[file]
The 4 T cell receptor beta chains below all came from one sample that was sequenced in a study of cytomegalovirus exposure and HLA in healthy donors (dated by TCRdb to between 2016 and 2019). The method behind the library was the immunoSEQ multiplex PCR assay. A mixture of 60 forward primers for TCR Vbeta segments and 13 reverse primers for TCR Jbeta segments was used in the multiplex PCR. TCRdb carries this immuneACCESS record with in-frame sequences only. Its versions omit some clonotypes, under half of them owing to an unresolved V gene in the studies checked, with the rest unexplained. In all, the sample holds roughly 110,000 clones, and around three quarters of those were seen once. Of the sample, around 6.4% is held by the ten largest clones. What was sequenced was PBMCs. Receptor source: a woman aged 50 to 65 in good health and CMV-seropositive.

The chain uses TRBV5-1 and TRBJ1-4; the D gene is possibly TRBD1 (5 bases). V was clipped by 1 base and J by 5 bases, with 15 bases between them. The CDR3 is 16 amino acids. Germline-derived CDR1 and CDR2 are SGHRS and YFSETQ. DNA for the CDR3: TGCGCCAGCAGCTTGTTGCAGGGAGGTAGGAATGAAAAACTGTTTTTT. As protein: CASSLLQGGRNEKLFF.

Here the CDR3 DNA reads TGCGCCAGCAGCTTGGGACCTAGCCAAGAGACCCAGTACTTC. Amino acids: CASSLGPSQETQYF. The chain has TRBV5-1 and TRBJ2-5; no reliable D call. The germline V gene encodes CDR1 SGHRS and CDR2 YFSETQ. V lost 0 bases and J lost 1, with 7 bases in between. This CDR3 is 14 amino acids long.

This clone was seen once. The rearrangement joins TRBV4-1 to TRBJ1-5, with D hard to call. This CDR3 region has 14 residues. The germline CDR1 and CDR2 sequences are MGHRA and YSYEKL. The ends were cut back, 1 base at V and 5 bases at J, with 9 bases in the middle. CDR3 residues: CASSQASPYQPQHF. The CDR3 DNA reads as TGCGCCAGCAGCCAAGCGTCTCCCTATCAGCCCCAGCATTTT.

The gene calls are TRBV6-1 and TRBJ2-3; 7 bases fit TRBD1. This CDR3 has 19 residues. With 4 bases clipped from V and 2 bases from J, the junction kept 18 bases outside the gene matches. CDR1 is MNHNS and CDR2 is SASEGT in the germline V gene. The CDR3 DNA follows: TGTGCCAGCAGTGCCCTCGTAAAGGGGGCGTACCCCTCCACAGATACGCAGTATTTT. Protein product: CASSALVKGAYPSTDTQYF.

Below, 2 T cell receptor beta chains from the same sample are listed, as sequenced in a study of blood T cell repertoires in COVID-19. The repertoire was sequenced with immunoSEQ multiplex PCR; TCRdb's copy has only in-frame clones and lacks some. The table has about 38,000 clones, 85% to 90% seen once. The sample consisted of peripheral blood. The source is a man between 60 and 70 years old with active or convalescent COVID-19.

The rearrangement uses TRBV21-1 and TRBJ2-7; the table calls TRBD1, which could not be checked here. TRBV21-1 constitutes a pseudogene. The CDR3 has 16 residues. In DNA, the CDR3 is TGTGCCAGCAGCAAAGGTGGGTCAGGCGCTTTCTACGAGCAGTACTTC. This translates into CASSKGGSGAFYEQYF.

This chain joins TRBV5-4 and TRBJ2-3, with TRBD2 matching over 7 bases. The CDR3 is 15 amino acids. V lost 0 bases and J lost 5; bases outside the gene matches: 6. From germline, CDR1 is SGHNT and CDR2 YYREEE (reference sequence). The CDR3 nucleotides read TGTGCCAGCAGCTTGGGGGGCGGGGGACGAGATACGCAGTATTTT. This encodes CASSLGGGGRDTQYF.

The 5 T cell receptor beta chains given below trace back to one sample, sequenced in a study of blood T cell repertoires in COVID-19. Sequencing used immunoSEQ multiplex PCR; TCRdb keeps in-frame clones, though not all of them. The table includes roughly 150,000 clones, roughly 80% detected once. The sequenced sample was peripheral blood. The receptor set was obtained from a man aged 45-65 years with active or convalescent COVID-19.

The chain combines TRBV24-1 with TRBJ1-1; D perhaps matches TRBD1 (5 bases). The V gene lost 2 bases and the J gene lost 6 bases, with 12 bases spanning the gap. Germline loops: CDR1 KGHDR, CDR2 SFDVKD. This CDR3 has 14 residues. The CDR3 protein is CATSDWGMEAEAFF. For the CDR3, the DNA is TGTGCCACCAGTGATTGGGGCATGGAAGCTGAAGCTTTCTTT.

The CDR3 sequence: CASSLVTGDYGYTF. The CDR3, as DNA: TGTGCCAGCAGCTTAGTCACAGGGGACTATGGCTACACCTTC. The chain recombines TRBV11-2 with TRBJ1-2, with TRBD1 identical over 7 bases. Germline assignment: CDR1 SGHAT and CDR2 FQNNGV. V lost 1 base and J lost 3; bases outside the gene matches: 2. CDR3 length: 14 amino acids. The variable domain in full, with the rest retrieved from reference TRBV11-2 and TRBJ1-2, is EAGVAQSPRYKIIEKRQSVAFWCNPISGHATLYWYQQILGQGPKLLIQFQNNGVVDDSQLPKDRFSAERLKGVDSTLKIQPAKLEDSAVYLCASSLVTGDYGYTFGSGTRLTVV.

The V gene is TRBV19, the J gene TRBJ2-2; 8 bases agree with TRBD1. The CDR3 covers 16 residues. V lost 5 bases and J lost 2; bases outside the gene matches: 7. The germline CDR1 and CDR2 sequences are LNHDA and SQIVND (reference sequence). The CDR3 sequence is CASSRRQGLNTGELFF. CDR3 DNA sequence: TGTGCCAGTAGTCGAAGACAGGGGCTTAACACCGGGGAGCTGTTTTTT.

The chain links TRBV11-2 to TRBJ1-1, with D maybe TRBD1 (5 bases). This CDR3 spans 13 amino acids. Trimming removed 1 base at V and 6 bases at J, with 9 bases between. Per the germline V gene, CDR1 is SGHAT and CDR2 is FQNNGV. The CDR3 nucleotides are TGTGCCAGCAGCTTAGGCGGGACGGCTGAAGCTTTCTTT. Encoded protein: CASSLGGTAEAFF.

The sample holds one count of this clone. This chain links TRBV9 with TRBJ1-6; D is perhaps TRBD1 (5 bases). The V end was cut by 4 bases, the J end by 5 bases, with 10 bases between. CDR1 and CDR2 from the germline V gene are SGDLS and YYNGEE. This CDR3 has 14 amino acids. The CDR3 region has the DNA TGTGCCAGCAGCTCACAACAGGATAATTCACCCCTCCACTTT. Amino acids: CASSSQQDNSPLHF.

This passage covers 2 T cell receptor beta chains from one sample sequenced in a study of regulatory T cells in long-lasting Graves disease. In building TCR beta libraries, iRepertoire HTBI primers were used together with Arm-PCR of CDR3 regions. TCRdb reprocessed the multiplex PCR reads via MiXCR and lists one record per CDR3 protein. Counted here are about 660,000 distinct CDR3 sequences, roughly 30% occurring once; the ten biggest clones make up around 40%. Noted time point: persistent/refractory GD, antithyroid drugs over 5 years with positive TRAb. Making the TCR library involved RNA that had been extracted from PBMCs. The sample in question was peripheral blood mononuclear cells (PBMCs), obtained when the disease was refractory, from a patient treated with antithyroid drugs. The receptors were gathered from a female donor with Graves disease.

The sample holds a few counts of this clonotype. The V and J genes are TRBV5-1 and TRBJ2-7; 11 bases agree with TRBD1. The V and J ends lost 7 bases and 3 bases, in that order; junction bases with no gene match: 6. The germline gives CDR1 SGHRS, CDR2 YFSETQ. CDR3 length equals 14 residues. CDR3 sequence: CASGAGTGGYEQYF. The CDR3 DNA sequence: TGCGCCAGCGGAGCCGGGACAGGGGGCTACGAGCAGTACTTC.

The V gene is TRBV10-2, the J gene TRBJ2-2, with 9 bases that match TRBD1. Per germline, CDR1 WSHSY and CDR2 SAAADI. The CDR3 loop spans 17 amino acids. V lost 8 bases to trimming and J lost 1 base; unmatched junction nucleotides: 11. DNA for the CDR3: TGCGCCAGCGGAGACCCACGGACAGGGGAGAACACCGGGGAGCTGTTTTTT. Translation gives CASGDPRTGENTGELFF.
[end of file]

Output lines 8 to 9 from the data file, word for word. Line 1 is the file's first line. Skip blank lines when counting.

This chain joins TRBV5-4 and TRBJ2-3, with TRBD2 matching over 7 bases. The CDR3 is 15 amino acids. V lost 0 bases and J lost 5; bases outside the gene matches: 6. From germline, CDR1 is SGHNT and CDR2 YYREEE (reference sequence). The CDR3 nucleotides read TGTGCCAGCAGCTTGGGGGGCGGGGGACGAGATACGCAGTATTTT. This encodes CASSLGGGGRDTQYF.

The 5 T cell receptor beta chains given below trace back to one sample, sequenced in a study of blood T cell repertoires in COVID-19. Sequencing used immunoSEQ multiplex PCR; TCRdb keeps in-frame clones, though not all of them. The table includes roughly 150,000 clones, roughly 80% detected once. The sequenced sample was peripheral blood. The receptor set was obtained from a man aged 45-65 years with active or convalescent COVID-19.